- Code PHYS2020
- Unit Value 6 units
- Offered by Research School of Physics
- ANU College ANU Joint Colleges of Science
- Course subject Physics
- Areas of interest Astronomy and Astrophysics, Chemistry, Materials Science, Physics
Thermal physics deals with large numbers of particles, anything big enough to see with a conventional microscope. From understanding the greenhouse effect to the blackbody radiation left over from the Big Bang, no other physical theory is used more widely throughout science.
This course provides an introduction to classical thermodynamics, with applications in materials science & engineering and earth science, as well as statistical thermodynamics, with applications in solid state physics and astrophysics.
The course begins with classical thermodynamics to introduce the fundamental concepts of temperature, energy, and heat. It then moves to statistical mechanics in which the laws of statistics are used to predict the behaviour of ensembles of particles through the concept of entropy. These concepts are then used within thermodynamics to explore free energies, and understand heat engines, refrigerators and phase transformations and fuel cells. The course then returns to statistical physics to where Boltzmann and Gibbs factors and partition functions are applied to both classical and quantum systems, including blackbody radiation and Fermi gases.
HPO is available for this course and will be worth 15% of the overall mark. Students can opt in to the HPO via the course Wattle page by Friday week 2. Students who do not submit HPO assessment or score lower in the HPO assessment, are considered to have opted out. See "other information section" for details.
Upon successful completion, students will have the knowledge and skills to:
- Identify and describe the statistical nature of concepts and laws in thermodynamics, in particular: entropy, temperature, chemical potential, free energies, partition functions.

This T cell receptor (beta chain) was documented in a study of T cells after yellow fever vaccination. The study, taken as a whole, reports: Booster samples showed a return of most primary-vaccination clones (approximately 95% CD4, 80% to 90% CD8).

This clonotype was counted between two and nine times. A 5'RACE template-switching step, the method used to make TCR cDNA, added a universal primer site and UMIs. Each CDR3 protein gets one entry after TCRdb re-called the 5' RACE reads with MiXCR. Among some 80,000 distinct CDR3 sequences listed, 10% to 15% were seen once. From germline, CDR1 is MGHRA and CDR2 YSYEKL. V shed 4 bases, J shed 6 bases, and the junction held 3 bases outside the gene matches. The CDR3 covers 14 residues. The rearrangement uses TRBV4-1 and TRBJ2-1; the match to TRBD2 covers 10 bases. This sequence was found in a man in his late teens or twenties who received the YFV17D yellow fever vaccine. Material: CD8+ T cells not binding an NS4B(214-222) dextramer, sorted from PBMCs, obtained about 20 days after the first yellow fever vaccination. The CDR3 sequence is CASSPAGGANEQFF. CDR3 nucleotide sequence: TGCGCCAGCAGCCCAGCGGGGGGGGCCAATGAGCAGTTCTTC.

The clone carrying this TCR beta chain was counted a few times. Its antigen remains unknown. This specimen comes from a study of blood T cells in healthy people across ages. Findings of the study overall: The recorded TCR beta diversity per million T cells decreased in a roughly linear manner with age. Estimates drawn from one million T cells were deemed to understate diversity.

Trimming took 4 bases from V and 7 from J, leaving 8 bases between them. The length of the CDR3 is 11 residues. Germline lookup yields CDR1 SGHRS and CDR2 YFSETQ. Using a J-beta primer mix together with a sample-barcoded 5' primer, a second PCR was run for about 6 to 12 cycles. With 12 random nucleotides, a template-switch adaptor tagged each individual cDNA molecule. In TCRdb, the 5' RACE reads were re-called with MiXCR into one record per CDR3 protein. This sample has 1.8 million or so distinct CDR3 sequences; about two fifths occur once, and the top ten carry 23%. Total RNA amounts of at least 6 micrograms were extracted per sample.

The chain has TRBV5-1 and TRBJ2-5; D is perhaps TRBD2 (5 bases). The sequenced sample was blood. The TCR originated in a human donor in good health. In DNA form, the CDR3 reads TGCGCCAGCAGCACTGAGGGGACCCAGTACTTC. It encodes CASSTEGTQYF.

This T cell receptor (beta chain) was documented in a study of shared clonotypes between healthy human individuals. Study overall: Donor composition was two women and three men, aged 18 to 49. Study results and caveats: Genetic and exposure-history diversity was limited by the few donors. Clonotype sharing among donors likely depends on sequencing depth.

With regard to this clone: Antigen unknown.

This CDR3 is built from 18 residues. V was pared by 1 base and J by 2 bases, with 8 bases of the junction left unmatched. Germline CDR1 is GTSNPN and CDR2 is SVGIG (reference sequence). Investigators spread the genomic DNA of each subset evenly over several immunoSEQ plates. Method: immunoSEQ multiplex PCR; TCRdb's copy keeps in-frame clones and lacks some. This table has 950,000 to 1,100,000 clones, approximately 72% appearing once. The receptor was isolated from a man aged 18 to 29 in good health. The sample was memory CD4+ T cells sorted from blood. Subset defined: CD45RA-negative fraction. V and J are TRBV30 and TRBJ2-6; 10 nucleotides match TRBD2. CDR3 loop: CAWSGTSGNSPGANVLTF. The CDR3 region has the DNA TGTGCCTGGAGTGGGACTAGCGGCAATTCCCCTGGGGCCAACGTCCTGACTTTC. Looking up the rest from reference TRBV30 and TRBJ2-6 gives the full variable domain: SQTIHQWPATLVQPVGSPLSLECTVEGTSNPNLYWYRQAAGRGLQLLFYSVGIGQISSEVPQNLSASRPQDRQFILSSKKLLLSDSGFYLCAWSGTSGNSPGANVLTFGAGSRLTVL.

- Apply the statistical physics methods, such as Boltzmann distribution, Gibbs distribution, Fermi-Dirac and Bose-Einstein distributions to solve problems in some physical systems.
- Apply the concepts and laws of thermodynamics to solve problems in thermodynamic systems such as gases, heat engines, fuel cells and refrigerators.
- Analyze phase equilibrium condition and identify types of phase transitions of physical systems.
- Make connections between applications of general statistical theory in various branches of physics.
- Design, set up, and carry out experiments; analyse data recognising and accounting for errors; and compare with theoretical predictions.
HPO: The Honours Pathway Option will involve working through a common set of quiz problems that extend the material. A set of quiz questions will be made available roughly fortnightly. Each set of questions starts with easy questions, but the questions increase in difficulty towards the end. HPO is 15% of your final grade, and will amount to be around an extra 15 hours of work across the teaching period, the remaining assessment will be weighted at 85%. Students undertaking the HPO will engage particularly with Learning Outcomes 2 and 3.
- Weekly quizzes (5) [LO 1,2,3,4,5,6]
- weekly problem sheets. (20) [LO 1,2,3,4,5,6]
- Extended self-directed project, experimental or simulation-based, presented in a written or video report. (20) [LO 1,2,3,4,5,6]
- Laboratory work (15) [LO 2,3,4,6]
- Mid-Semester exam (15) [LO 1,2,3,4,5,6]
- Final exam (25) [LO 1,2,3,4,5,6]
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The expected workload will consist of approximately 130 hours throughout the semester including:
- Face-to face component which may consist of 1 x 3 hour lab session plus 2 x 2 hour workshops per week throughout the semester.
- Approximately 70 hours of self-directed study which will include preparation for lectures, presentations and other assessment tasks.
No specific inherent requirements have been identified for this course.
Requisite and Incompatibility
An Introduction to Thermal Physics, Daniel V Schroeder. Published by Addison Wesley Longman, 2000.
Tuition fees are for the academic year indicated at the top of the page.
Commonwealth Support (CSP) Students
If you have been offered a Commonwealth supported place, your fees are set by the Australian Government for each course. At ANU 1 EFTSL is 48 units (normally 8 x 6-unit courses). More information about your student contribution amount for each course at Fees.
- Student Contribution Band:
- Unit value:
- 6 units
If you are a domestic graduate coursework student with a Domestic Tuition Fee (DTF) place or international student you will be required to pay course tuition fees (see below). Course tuition fees are indexed annually. Further information for domestic and international students about tuition and other fees can be found at Fees.
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